At CES, Samsung Electronics Co., Ltd. introduced the new Samsung DRVLINE platform—an open, modular, and scalable hardware- and software-based platform for building advanced driver-assistance systems (ADAS). The platform is designed to accommodate a wide range of automated driving requirements, from ADAS and scaling upwards to support full autonomy.
DRVLINE hardware is architected to be scalable, with a baseboard that acts as a functionally safe gateway to the vehicle, and expansion boards that can be stacked on top of the baseboard. The expansion boards provide additional compute, specialized SOCs, Accelerators, and also increase the number and variety of sensors supported. They can incrementally support more advanced ADAS and Autonomous features as the system requirements grow.
DRVLINE builds upon and extends the AUTOSAR Adaptive platform, and runs on any POSIX OS.
With DRVLINE, Samsung is positioning itself as a partner for Original Equipment Manufacturers (OEM) and Mobility as a Service (MaaS) providers in the autonomous driving market.
Many hardware and software autonomous driving platforms force the user to adopt particular technology as an all-or-nothing black-box package. The DRVLINE platform however, has been designed so vendors can collaborate and the software can be customized or enhanced and individual components and technologies can be swapped in and out as needed. This also helps future-proof the platform—an essential consideration in such a fast-changing industry: OEMs can market the most advanced existing autonomous technology, while incorporating new innovations as they work toward Level 5 automation.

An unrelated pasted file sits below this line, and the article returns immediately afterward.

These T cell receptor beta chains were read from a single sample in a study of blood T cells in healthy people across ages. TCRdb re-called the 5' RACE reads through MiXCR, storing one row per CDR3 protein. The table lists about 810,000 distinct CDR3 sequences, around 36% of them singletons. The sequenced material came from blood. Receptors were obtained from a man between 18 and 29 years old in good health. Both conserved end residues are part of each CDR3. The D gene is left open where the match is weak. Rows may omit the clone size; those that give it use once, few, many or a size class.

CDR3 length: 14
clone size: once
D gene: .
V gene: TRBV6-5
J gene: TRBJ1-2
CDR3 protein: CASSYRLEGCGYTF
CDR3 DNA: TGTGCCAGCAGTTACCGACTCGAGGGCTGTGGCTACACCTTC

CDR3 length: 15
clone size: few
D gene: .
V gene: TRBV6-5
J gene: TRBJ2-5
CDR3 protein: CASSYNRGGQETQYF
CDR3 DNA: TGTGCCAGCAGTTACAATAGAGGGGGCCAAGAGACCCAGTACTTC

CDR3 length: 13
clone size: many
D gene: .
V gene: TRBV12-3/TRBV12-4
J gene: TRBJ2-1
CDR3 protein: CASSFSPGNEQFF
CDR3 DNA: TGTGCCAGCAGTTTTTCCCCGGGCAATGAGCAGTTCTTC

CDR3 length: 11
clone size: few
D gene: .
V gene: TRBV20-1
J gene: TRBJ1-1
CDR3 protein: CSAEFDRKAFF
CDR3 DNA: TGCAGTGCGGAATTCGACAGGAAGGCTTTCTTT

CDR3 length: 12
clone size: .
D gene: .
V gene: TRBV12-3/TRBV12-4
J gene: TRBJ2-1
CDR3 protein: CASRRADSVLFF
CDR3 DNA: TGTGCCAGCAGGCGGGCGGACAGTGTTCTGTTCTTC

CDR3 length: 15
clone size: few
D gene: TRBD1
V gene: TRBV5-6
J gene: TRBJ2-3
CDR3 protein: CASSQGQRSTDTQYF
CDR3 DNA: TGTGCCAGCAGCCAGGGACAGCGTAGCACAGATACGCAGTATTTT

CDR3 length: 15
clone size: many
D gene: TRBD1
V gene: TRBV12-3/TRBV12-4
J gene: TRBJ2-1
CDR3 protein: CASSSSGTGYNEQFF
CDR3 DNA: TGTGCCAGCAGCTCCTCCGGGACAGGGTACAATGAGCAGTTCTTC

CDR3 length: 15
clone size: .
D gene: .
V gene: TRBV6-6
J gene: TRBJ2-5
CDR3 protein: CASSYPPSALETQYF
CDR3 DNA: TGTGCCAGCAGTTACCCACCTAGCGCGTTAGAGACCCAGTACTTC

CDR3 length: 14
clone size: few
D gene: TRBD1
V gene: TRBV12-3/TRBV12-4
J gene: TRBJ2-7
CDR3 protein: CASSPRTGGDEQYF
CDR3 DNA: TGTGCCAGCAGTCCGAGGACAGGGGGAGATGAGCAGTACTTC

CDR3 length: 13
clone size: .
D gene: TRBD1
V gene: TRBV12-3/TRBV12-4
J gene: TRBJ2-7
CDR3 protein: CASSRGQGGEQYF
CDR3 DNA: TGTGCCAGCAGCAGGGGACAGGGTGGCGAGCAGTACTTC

The DRVLINE platform incorporates several best-in-class components and technologies, which leverage Samsung’s global expertise in electronics, IoT, and embedded systems, including in-car compute for Levels 3, 4, and 5 automation. It also includes a new ADAS forward-facing camera system, created by Samsung and HARMAN, which is engineered to meet upcoming New Car Assessment Program (NCAP) standards. These include lane departure warning, forward collision warning, pedestrian detection, and automatic emergency braking.
Samsung appears at CES alongside several of its partners in ADAS and autonomous driving. As part of its strategy of open innovation and collaboration, the company has engaged a robust ecosystem of partners across the industry, including:
- Software: TTTech, AImotive, Hella Aglaia, Renovo Auto
- In-Car Compute: Graphcore, ThinCi, Infineon
- Communications: Autotalks, Valens
- Sensors: Quanergy, Tetravue, Oculii, Innoviz
Samsung’s announcement at CES, comes after a year of firsts for the company. These include: an $8 billion acquisition of connected technologies company HARMAN and the creation of a joint automotive Strategic Business Unit; the establishment of a $300-million Samsung Automotive Innovation Fund; and a series of investments and partnerships designed to promote collaboration in the automotive sector.